Jump to content
Home
Forum
Join Us
Articles
About Us
Tapestry

Turning Profile Points Into Projected Levels


Recommended Posts

I have heard that this is possible i.e. a child achieving point 9s will potentially acheive Level 3 at KS1 SATs. Does anybody know anything about this or do they do it? Would appreciate any help, i'm an NQT in a small school and my head has been asking me about it, I have no idea where to start! :)

Link to comment
Share on other sites

Hi queline

 

I work at a preschool, but am also a school governor and this has always been a hot topic of debate. I am Foundation Stage Governor and I spend a while every year defending the FSP points, especially when the KS1 results don't tally up. Again round hole, square peg situation. Don't know if this will help

 

http://www.standards.dfes.gov.uk/primary/f...145599/#1152413

 

Shiny

Link to comment
Share on other sites

I went on a couple of courses, one last week, one in the autumn term, which were talking about linking children's results in CLL with their results for year 2 SATS. We saw graphs that related the two - apparently the CLL score links with all the KS1 SATS results, even Maths, but the link is only accurate in up to 50 % of cases.

The course was on the evaluating school performance e-module which you should be able to get from DCSF - the ref is 03861-2006EXE-EN-01. It's got loads of useful stuff (but kind of horrid cos all about data rather than children) on it about explaining the eprofiles and value added and everything to the rest of your staff who aren't in Foundation Stage and to governors. Also helps you use some of the data to actually help the children in your class.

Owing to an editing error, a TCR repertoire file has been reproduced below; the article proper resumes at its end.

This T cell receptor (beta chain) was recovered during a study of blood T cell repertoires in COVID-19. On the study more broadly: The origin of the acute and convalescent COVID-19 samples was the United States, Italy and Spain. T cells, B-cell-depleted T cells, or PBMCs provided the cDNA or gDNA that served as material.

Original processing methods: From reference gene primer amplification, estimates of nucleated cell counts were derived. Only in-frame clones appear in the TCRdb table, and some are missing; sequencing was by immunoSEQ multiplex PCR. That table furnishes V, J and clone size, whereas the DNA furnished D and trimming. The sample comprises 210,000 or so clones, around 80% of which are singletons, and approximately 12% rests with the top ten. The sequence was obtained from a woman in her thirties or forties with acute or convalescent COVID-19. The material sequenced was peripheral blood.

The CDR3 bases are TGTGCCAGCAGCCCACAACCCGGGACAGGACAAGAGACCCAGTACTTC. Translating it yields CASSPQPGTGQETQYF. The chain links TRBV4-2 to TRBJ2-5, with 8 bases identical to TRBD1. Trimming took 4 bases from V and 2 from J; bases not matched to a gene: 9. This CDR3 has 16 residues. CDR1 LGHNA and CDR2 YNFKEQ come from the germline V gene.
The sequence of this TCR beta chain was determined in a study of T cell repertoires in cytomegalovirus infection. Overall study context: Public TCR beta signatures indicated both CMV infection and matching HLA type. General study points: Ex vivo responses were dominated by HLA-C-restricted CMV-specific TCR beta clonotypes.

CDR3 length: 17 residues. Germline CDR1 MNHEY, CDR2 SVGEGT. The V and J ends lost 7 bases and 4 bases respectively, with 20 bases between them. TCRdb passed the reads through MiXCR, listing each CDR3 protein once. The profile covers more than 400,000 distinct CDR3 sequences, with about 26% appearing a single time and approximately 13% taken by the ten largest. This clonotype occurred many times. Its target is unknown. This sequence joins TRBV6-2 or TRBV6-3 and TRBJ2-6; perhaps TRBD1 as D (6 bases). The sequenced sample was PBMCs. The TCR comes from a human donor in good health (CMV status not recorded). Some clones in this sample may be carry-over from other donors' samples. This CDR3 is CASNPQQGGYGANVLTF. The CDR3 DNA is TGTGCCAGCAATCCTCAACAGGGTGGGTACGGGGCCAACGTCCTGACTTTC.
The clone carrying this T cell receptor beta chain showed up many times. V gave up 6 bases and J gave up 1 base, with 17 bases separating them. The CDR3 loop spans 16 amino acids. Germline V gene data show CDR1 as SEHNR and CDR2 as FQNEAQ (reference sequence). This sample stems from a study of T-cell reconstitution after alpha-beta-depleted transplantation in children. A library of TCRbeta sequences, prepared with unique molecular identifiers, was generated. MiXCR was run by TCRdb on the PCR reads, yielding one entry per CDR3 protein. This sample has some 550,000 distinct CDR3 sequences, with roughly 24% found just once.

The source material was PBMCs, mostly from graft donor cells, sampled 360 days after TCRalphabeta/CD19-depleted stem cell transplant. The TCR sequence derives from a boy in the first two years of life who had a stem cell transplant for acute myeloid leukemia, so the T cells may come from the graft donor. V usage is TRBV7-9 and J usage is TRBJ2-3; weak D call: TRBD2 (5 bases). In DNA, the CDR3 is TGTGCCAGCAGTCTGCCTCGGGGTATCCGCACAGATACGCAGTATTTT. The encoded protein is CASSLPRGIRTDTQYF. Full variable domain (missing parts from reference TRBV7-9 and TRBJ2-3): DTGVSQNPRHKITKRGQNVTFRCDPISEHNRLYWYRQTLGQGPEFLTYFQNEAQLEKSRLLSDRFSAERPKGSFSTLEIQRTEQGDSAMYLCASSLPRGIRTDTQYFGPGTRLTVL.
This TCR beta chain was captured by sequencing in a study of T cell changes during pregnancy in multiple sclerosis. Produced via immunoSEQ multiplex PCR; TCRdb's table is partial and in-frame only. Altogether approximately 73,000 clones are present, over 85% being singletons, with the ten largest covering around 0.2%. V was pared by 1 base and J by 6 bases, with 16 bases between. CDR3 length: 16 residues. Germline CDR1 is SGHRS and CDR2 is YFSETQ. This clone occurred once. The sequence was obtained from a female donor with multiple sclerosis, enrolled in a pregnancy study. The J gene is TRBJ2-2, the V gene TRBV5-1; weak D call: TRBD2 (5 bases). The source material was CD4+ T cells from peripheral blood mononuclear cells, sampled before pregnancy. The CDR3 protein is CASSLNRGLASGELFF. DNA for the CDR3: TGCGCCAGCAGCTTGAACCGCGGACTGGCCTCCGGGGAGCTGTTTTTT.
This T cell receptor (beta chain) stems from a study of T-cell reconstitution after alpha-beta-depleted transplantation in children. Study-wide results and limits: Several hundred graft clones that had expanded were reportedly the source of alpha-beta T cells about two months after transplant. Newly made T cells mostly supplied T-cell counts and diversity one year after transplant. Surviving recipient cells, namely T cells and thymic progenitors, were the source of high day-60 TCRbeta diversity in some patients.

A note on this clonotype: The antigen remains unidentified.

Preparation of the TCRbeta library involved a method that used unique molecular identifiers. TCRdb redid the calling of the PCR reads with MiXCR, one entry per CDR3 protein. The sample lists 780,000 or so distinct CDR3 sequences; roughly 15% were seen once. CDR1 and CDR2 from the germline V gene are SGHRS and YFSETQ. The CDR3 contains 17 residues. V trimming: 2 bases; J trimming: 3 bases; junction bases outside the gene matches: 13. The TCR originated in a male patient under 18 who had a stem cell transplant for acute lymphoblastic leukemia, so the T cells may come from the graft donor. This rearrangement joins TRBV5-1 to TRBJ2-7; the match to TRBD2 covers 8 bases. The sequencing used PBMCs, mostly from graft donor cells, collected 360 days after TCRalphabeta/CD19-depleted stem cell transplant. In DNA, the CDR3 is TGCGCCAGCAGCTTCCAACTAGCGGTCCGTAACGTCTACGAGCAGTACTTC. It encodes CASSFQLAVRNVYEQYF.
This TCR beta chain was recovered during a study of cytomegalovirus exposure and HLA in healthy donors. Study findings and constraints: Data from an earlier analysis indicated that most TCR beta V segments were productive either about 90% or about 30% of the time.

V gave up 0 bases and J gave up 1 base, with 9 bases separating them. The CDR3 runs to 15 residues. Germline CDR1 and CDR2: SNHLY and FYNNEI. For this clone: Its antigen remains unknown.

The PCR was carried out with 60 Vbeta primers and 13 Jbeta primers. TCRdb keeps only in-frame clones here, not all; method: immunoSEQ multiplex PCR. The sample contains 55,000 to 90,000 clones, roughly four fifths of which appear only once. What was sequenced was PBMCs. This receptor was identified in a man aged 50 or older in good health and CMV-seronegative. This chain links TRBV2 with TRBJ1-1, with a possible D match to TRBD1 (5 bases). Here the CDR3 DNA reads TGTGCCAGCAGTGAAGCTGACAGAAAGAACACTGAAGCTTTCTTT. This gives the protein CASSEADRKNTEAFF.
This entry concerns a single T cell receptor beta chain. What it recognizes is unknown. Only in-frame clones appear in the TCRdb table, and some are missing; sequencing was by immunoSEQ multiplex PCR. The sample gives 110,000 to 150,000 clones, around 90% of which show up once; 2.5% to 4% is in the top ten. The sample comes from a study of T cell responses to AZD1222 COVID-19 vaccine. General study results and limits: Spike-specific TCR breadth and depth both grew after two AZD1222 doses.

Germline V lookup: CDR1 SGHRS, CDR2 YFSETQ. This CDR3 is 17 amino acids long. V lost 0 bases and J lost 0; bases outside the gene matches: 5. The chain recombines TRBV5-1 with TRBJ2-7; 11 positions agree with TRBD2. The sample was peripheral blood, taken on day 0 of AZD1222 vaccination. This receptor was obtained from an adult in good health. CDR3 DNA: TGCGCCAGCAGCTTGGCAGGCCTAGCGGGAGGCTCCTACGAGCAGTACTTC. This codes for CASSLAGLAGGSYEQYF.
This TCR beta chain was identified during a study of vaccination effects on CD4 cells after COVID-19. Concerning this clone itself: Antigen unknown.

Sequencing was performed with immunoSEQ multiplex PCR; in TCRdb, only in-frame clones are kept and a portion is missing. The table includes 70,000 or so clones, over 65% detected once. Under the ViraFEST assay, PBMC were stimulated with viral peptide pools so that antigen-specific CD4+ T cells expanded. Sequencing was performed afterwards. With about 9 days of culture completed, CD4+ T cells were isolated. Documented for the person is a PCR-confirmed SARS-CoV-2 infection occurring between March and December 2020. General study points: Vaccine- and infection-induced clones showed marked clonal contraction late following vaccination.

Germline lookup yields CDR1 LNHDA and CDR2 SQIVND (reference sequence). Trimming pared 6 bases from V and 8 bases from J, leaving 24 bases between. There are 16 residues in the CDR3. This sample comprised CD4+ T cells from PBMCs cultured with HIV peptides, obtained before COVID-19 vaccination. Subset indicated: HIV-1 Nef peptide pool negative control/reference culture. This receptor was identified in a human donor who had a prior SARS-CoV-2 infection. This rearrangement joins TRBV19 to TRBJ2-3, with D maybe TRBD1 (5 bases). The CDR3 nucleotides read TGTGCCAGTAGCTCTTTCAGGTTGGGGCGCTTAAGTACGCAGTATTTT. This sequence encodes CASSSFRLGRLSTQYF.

But that 'up to 50%' seems to be the best they can do, as theres so much that is different about practice and children and assessment and curriculum... I could go on... in FS and KS1.

 

Don't know if any of that was helpful. I'd talk to your Early Years advisors!!! (And all the other amazing people on the forum!) :o

Link to comment
Share on other sites

There is no correlation between FSP outcomes and future KS1 scores, or as a wise man said, they'll score anything between w and level 3.

 

Statistically there is no significant correlation from work done by the NAA.

 

If a child is doing as they should then with continued quality first teaching it's not unreasonable they should carry on making progress and attain where they ought to be. However FSP and KS1 measure things completely differently or that just are different so there is no specific relationship.

Cx

Link to comment
Share on other sites

In the link posted by Shiny it states that a child scoring 8 on the FSP might reasonably be expected to score a Level 3 at SATs whilst a child who scores 6 might be expected to score a Level 2b. This makes it look as if each point on the profile equates to a projected sub-level on the National Curriculum at the end of KS1:

8 = 3

7 = 2a

6 = 2b

5 = 2c

4 = 1a

3 = 1b

2 = 1c

1 = W